The third part of her bookthe part that focuses on those fighting back as well as those fighting for changeis inspirational. This is the section that gives hope; the realization that those joining the struggle today do not have to start from scratch, but with the knowledge there is a global movement for social and environmental justice. Klein reports from places such as Romania, Greece, Latin America as well as Native American reservations, and the increasing development of cross-sectoral alliances such as Cowboys and Indians on the North American plains. In this section, she draws attention to something I believe is extremely important: it used to be the extraction industries (mining, oil and gas, etc.) could get their way by limiting the impact to those who were dependent on that industry, especially for jobs. Thats no longer true today, as their search for minerals expands widely, they are now affecting many who are not dependent on their largesse. This also means the resistance can expand, as people not dependent on industry can fight back, as well as support those who are still trapped.

Its difficult to critique such a powerful book that one thinks should be widely read, but there are two things to which attention should be drawn.

First, although she alludes in various places, and even mentions its name several times, theres no real explanation of what she means by capitalism. Most activists will get the hint; for those who come across her book without that prior understanding, however and especially with her subtitle this is never explained.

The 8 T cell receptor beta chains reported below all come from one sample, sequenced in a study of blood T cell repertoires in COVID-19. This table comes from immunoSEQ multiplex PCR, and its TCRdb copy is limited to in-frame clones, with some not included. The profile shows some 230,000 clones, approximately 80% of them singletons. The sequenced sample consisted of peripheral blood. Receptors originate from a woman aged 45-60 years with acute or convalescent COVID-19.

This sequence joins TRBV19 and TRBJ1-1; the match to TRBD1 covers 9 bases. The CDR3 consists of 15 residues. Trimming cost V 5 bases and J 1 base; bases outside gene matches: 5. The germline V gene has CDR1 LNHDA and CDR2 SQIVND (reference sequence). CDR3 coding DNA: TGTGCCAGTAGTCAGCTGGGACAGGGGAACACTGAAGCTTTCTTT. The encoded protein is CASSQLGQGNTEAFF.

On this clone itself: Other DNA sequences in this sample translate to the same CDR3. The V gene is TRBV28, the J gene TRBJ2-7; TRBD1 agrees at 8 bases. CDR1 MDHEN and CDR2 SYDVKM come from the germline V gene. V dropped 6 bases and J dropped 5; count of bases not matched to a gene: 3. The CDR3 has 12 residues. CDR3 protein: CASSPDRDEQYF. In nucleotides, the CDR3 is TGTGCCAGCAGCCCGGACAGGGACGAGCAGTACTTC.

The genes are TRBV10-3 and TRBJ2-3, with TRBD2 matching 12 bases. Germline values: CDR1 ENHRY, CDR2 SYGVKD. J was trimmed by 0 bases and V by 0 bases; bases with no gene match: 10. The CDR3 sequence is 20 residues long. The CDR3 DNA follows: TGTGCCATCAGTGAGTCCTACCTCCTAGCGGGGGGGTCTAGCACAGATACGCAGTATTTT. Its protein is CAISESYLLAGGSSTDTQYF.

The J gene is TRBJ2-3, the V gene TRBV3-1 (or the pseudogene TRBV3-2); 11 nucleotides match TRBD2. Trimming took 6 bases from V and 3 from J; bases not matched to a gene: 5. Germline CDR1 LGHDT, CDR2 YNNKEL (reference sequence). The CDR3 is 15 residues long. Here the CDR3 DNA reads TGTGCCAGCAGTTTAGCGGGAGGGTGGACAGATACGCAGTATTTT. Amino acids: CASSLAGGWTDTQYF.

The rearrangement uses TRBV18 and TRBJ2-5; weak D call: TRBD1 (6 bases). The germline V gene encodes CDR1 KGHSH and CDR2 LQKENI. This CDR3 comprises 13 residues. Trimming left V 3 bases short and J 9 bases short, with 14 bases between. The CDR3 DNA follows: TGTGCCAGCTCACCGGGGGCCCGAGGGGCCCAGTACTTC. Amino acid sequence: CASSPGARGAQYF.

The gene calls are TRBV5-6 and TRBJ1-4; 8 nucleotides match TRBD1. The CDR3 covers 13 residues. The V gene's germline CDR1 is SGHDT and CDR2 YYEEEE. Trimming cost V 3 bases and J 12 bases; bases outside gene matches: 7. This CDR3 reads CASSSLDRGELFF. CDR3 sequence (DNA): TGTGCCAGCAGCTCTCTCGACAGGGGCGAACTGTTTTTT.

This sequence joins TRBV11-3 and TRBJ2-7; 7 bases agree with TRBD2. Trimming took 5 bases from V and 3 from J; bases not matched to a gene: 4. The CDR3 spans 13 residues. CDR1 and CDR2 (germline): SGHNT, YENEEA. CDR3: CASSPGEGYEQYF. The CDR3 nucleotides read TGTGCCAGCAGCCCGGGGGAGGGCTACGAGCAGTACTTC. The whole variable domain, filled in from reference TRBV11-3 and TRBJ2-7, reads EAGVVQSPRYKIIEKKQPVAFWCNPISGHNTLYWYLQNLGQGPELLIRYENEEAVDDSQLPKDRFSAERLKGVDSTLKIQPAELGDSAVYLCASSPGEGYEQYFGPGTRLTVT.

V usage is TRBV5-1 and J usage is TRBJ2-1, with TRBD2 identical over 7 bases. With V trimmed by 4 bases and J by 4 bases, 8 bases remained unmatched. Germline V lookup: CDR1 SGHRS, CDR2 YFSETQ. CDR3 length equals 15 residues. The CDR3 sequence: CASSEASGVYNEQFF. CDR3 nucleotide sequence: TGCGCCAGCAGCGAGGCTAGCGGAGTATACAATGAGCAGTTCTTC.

Second, she overwhelmingly focuses her attention on economic processes at the heart of her concern, and I think that is necessary, but I argue its not sufficient. Surprisingly, at least to me, there is no discussion of power and the wars in the Middle East that revolve around control of oil. Klein is aware of this, Im sure, but still, she doesnt address it. I assume its because her work is already over 500 pages (with notes), but future analyses must incorporate this understanding along with that of economics.

This is an important book that deserves to be widely read. Kleins not willing to put up with the bullshitare we?

Kim Scipes, Ph.D., is a long-time activist who has been teaching a course on Sociology of the Environment at Purdue University North Central in Westville, Indiana since 2006. Dr. Scipes can be reached through his web site at .